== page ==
Milwaukee is home to a thick glob of my maternal family history. My grandparents rooted themselves in the lakeside Wisconsin city and proceeded to raise their family with corn tortillas warmed on the stovetop and floss tied through the girls’ earring holes in case fights broke out in school.
My first memories of my grandparents happen in Milwaukee. My grandfather’s boat, El Miguelín, bobbed along on Lake Michigan. I remember the smell: industrial, cold, navy blue, pipe smoke. Lake Michigan was Grampa’s Lake. I think I even referred to it as such in conversation with my
little elementary schoolmates once or twice, and then had to explain myself to my teacher.
Out here, Mount Hood is everybody’s mountain. A significant factor in real estate-related decisions is the view–a foreign concept to this girl from the flat Midwest. But I’m starting to understand. Jesse and I went up to Timberline earlier this week and skied and took a snowboarding lesson and
spent a night at the lodge. Driving up, the mountain was pink and snow-covered. From our room at the lodge, clear weather from a crisp cold front brought us unlimited visibility and a wide-angle view of the Cascades. Mount Jefferson stood strong as we made our way down runs called JoJaMi and Jeff Flood Express.
When it’s clear, Cheryl looks out the dining room window and observes, “The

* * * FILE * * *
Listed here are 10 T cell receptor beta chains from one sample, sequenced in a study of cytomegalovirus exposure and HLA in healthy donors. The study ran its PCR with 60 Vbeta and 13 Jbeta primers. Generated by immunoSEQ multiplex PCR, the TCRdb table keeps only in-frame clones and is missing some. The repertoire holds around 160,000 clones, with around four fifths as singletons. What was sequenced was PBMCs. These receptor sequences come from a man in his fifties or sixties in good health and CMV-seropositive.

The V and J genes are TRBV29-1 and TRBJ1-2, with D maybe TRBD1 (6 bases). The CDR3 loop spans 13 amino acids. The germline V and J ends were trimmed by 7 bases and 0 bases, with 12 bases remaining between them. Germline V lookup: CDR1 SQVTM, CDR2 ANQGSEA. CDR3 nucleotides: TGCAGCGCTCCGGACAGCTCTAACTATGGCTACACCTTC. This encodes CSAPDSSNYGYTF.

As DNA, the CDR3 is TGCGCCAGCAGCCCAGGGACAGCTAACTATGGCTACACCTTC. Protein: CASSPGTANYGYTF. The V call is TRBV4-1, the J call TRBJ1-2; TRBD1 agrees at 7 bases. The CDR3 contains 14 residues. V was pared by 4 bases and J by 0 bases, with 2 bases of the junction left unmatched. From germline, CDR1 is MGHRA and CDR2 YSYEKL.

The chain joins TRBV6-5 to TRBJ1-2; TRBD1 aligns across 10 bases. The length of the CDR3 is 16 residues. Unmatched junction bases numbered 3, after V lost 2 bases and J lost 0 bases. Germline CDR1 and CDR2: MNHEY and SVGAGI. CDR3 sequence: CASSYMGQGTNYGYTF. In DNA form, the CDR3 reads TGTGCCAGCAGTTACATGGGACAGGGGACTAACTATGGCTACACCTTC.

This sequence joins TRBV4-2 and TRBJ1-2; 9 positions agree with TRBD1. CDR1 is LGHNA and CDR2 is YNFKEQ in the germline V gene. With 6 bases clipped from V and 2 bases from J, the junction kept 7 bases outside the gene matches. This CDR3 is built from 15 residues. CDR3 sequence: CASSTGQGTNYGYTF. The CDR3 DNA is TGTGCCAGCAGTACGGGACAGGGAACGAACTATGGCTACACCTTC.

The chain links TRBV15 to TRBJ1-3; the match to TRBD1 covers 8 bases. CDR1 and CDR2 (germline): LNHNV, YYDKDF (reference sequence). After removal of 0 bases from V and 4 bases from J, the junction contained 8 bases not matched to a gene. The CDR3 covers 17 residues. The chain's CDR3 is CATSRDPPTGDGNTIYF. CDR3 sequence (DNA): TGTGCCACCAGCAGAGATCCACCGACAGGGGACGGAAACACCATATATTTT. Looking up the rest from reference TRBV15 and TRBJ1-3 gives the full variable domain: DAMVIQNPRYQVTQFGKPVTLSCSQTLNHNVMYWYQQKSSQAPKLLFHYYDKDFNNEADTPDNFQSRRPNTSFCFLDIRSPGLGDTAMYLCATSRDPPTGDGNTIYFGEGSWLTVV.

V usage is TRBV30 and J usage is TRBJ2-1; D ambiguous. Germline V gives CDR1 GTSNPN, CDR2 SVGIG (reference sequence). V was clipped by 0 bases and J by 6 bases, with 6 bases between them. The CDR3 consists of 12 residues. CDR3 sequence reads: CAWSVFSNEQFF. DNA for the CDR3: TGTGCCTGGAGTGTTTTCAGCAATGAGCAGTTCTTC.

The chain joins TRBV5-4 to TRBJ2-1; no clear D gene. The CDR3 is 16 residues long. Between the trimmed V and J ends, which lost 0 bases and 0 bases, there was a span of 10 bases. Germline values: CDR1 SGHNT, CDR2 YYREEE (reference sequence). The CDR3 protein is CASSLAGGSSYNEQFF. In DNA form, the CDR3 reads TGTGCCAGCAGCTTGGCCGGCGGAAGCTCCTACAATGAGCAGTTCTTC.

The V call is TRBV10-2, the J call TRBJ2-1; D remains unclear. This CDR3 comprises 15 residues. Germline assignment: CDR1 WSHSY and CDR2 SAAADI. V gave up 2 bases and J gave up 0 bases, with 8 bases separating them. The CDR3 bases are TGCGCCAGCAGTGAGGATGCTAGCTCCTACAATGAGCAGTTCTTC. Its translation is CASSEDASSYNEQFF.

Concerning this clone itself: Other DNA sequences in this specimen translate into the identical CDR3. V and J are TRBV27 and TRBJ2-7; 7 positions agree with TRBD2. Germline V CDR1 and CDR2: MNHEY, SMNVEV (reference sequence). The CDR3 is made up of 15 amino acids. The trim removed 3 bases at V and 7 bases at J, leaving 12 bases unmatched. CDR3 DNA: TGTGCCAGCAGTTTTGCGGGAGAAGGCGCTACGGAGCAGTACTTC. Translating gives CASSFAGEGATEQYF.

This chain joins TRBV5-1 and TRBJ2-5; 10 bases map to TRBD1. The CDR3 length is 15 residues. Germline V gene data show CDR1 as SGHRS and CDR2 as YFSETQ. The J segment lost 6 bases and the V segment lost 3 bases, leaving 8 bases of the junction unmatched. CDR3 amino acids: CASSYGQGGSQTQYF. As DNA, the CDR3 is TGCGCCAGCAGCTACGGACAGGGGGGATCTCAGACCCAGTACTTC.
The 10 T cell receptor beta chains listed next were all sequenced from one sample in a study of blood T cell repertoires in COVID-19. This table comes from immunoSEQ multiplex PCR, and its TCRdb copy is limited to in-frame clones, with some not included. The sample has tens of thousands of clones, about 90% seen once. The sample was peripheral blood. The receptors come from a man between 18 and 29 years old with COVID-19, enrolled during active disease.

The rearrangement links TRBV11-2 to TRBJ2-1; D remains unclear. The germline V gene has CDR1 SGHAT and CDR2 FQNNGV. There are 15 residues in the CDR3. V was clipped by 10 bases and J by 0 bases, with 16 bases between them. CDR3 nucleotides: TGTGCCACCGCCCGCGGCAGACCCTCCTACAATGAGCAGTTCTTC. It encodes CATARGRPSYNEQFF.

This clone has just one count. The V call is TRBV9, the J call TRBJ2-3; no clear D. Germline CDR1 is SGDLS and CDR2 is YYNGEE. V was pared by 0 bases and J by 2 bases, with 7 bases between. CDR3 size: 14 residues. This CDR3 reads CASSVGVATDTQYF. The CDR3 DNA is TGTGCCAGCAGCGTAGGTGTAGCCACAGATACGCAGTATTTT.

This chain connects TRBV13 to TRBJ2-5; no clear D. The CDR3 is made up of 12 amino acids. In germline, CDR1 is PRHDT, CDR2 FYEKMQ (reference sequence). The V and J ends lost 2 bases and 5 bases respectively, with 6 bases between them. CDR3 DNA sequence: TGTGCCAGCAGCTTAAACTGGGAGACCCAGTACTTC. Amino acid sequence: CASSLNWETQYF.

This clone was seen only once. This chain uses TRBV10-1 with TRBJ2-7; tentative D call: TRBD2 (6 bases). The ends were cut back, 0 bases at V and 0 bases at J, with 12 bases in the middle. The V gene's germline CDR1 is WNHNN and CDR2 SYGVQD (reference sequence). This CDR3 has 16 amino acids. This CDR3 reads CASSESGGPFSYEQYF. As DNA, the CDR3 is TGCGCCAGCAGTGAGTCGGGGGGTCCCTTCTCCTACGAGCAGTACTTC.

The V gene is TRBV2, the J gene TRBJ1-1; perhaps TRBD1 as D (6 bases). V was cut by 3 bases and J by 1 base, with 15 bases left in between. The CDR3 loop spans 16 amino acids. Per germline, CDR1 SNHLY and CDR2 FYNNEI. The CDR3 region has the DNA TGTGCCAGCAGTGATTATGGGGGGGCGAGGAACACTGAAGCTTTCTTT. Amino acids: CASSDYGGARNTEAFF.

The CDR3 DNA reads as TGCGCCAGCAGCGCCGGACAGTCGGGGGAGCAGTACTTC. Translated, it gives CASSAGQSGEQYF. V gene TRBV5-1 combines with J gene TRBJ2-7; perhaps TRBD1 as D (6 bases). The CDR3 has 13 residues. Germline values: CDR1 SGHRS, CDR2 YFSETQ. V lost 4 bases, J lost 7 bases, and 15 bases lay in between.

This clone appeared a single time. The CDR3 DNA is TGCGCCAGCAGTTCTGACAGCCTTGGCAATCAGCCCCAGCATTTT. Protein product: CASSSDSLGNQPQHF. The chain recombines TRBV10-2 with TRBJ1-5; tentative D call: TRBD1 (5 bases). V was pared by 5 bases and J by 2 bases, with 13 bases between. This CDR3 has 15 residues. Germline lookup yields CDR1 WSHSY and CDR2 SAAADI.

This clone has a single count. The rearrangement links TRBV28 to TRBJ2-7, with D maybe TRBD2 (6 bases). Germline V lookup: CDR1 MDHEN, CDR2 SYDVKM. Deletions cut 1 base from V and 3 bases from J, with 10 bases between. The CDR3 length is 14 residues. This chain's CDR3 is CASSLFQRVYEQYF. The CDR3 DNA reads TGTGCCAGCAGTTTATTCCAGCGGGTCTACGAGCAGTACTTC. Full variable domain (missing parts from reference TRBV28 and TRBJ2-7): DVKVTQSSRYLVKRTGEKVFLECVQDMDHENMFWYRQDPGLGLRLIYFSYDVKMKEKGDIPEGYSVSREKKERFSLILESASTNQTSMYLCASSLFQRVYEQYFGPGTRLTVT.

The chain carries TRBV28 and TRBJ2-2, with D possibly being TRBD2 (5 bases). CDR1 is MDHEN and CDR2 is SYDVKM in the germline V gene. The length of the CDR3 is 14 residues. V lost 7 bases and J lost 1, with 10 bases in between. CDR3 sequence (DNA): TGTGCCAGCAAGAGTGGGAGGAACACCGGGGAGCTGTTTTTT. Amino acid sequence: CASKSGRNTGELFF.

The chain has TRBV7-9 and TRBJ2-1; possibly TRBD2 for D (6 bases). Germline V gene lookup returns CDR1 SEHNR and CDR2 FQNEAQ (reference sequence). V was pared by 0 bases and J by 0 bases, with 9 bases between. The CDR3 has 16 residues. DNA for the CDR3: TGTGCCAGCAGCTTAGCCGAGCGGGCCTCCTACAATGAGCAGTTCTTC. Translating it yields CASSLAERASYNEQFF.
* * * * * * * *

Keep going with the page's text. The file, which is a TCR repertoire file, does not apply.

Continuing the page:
mountain’s out!” I snort every time. This October, we saw the steel gray stony mountain and then slodged through a week of fog. It lifted several days later to reveal a bleach-white snowy peak. Magic mood-ring mountain. Winter!
On sunny days, I can see Mount Saint Helens when I drive to work. I come around the bend in 205 northbound by the Johnson Creek exit and occasionally feel the need to scream “VOLCANO!!!!!” There it stands with its blunt top, the unmistakable result of irrepressible forces working beneath our feet.
The mountain provides a sense of unconditional grandfatherly approval. Look up and it’s there, steady, watching you while you drive home from an afternoon fishing or getting your tires rotated or something. I can’t fathom the emotional boom that must have followed the bursting of Mount Saint Helens–if all of a sudden Hood opened up and shot off its peak, I think my sense of place, my groundedness, might go with for a while.
Tadasana, mountain pose, is practiced standing strong with feet flexed and legs activated, muscles wrapped up long and tight and tall. Quadriceps become the red stripe travelling up your barber pole spine. It’s a confident pose, intentional–but it’s okay to fake it til you make it. Mountain don’t judge.